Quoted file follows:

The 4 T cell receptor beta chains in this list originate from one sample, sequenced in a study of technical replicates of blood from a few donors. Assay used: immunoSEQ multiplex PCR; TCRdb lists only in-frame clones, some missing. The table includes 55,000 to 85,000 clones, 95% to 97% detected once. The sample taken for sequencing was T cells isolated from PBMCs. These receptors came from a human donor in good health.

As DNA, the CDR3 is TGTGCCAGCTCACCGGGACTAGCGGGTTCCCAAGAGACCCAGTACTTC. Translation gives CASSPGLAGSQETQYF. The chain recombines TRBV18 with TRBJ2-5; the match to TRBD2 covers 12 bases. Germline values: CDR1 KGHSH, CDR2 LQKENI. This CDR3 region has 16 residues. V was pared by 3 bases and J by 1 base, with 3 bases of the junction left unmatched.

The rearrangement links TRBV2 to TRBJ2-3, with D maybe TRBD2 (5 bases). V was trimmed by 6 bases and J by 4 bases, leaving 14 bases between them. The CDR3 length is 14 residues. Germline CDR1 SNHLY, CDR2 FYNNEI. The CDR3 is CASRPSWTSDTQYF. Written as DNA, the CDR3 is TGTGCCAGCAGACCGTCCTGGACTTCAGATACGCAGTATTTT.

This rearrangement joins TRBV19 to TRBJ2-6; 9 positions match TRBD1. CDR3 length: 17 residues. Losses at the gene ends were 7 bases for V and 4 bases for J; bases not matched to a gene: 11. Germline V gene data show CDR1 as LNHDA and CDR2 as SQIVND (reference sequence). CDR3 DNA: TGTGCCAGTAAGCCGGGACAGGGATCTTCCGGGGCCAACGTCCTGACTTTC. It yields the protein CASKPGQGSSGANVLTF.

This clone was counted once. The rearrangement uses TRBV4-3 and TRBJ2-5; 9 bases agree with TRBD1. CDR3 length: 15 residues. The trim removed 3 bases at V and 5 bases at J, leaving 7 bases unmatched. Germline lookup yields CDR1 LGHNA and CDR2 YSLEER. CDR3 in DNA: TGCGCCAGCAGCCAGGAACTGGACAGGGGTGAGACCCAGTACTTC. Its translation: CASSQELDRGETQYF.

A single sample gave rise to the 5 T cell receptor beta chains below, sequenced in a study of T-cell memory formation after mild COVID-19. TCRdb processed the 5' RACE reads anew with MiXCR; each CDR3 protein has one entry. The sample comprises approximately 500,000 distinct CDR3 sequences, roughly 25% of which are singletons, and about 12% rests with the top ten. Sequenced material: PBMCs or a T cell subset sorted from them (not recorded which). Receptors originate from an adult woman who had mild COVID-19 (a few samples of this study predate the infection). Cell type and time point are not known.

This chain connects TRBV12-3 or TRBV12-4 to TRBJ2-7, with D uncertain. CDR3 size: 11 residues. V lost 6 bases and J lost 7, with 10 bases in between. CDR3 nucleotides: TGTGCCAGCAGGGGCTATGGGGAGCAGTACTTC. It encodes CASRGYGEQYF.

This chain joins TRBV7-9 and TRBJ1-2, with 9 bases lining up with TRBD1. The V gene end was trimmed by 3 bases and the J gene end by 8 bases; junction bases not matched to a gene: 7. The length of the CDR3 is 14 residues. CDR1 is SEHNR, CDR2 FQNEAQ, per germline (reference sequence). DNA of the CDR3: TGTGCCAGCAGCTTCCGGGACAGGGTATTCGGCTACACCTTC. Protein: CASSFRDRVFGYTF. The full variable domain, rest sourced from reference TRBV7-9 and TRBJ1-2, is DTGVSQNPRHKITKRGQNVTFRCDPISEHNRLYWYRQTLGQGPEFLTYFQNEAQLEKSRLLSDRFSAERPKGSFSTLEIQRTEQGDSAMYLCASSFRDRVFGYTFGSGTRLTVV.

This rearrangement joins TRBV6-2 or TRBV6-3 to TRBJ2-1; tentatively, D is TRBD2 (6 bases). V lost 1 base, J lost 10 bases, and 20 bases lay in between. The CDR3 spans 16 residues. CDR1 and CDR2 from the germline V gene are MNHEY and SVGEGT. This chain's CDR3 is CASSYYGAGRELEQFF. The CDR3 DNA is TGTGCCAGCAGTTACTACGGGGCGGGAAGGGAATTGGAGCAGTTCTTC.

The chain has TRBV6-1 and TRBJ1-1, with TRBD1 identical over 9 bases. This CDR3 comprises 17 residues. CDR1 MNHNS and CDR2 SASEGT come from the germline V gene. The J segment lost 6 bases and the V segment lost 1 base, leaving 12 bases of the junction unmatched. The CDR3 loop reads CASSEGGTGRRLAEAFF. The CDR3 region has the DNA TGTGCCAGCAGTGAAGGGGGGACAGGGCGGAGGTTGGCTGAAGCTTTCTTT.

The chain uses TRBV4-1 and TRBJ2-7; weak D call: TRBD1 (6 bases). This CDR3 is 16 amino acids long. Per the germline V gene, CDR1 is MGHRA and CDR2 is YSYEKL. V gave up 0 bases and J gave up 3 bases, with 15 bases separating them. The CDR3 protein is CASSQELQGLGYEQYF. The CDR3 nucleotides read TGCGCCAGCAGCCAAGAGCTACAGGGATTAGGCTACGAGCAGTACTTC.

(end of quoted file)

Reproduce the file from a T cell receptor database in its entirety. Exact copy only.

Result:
The 4 T cell receptor beta chains in this list originate from one sample, sequenced in a study of technical replicates of blood from a few donors. Assay used: immunoSEQ multiplex PCR; TCRdb lists only in-frame clones, some missing. The table includes 55,000 to 85,000 clones, 95% to 97% detected once. The sample taken for sequencing was T cells isolated from PBMCs. These receptors came from a human donor in good health.

As DNA, the CDR3 is TGTGCCAGCTCACCGGGACTAGCGGGTTCCCAAGAGACCCAGTACTTC. Translation gives CASSPGLAGSQETQYF. The chain recombines TRBV18 with TRBJ2-5; the match to TRBD2 covers 12 bases. Germline values: CDR1 KGHSH, CDR2 LQKENI. This CDR3 region has 16 residues. V was pared by 3 bases and J by 1 base, with 3 bases of the junction left unmatched.

The rearrangement links TRBV2 to TRBJ2-3, with D maybe TRBD2 (5 bases). V was trimmed by 6 bases and J by 4 bases, leaving 14 bases between them. The CDR3 length is 14 residues. Germline CDR1 SNHLY, CDR2 FYNNEI. The CDR3 is CASRPSWTSDTQYF. Written as DNA, the CDR3 is TGTGCCAGCAGACCGTCCTGGACTTCAGATACGCAGTATTTT.

This rearrangement joins TRBV19 to TRBJ2-6; 9 positions match TRBD1. CDR3 length: 17 residues. Losses at the gene ends were 7 bases for V and 4 bases for J; bases not matched to a gene: 11. Germline V gene data show CDR1 as LNHDA and CDR2 as SQIVND (reference sequence). CDR3 DNA: TGTGCCAGTAAGCCGGGACAGGGATCTTCCGGGGCCAACGTCCTGACTTTC. It yields the protein CASKPGQGSSGANVLTF.

This clone was counted once. The rearrangement uses TRBV4-3 and TRBJ2-5; 9 bases agree with TRBD1. CDR3 length: 15 residues. The trim removed 3 bases at V and 5 bases at J, leaving 7 bases unmatched. Germline lookup yields CDR1 LGHNA and CDR2 YSLEER. CDR3 in DNA: TGCGCCAGCAGCCAGGAACTGGACAGGGGTGAGACCCAGTACTTC. Its translation: CASSQELDRGETQYF.

A single sample gave rise to the 5 T cell receptor beta chains below, sequenced in a study of T-cell memory formation after mild COVID-19. TCRdb processed the 5' RACE reads anew with MiXCR; each CDR3 protein has one entry. The sample comprises approximately 500,000 distinct CDR3 sequences, roughly 25% of which are singletons, and about 12% rests with the top ten. Sequenced material: PBMCs or a T cell subset sorted from them (not recorded which). Receptors originate from an adult woman who had mild COVID-19 (a few samples of this study predate the infection). Cell type and time point are not known.

This chain connects TRBV12-3 or TRBV12-4 to TRBJ2-7, with D uncertain. CDR3 size: 11 residues. V lost 6 bases and J lost 7, with 10 bases in between. CDR3 nucleotides: TGTGCCAGCAGGGGCTATGGGGAGCAGTACTTC. It encodes CASRGYGEQYF.

This chain joins TRBV7-9 and TRBJ1-2, with 9 bases lining up with TRBD1. The V gene end was trimmed by 3 bases and the J gene end by 8 bases; junction bases not matched to a gene: 7. The length of the CDR3 is 14 residues. CDR1 is SEHNR, CDR2 FQNEAQ, per germline (reference sequence). DNA of the CDR3: TGTGCCAGCAGCTTCCGGGACAGGGTATTCGGCTACACCTTC. Protein: CASSFRDRVFGYTF. The full variable domain, rest sourced from reference TRBV7-9 and TRBJ1-2, is DTGVSQNPRHKITKRGQNVTFRCDPISEHNRLYWYRQTLGQGPEFLTYFQNEAQLEKSRLLSDRFSAERPKGSFSTLEIQRTEQGDSAMYLCASSFRDRVFGYTFGSGTRLTVV.

This rearrangement joins TRBV6-2 or TRBV6-3 to TRBJ2-1; tentatively, D is TRBD2 (6 bases). V lost 1 base, J lost 10 bases, and 20 bases lay in between. The CDR3 spans 16 residues. CDR1 and CDR2 from the germline V gene are MNHEY and SVGEGT. This chain's CDR3 is CASSYYGAGRELEQFF. The CDR3 DNA is TGTGCCAGCAGTTACTACGGGGCGGGAAGGGAATTGGAGCAGTTCTTC.

The chain has TRBV6-1 and TRBJ1-1, with TRBD1 identical over 9 bases. This CDR3 comprises 17 residues. CDR1 MNHNS and CDR2 SASEGT come from the germline V gene. The J segment lost 6 bases and the V segment lost 1 base, leaving 12 bases of the junction unmatched. The CDR3 loop reads CASSEGGTGRRLAEAFF. The CDR3 region has the DNA TGTGCCAGCAGTGAAGGGGGGACAGGGCGGAGGTTGGCTGAAGCTTTCTTT.

The chain uses TRBV4-1 and TRBJ2-7; weak D call: TRBD1 (6 bases). This CDR3 is 16 amino acids long. Per the germline V gene, CDR1 is MGHRA and CDR2 is YSYEKL. V gave up 0 bases and J gave up 3 bases, with 15 bases separating them. The CDR3 protein is CASSQELQGLGYEQYF. The CDR3 nucleotides read TGCGCCAGCAGCCAAGAGCTACAGGGATTAGGCTACGAGCAGTACTTC.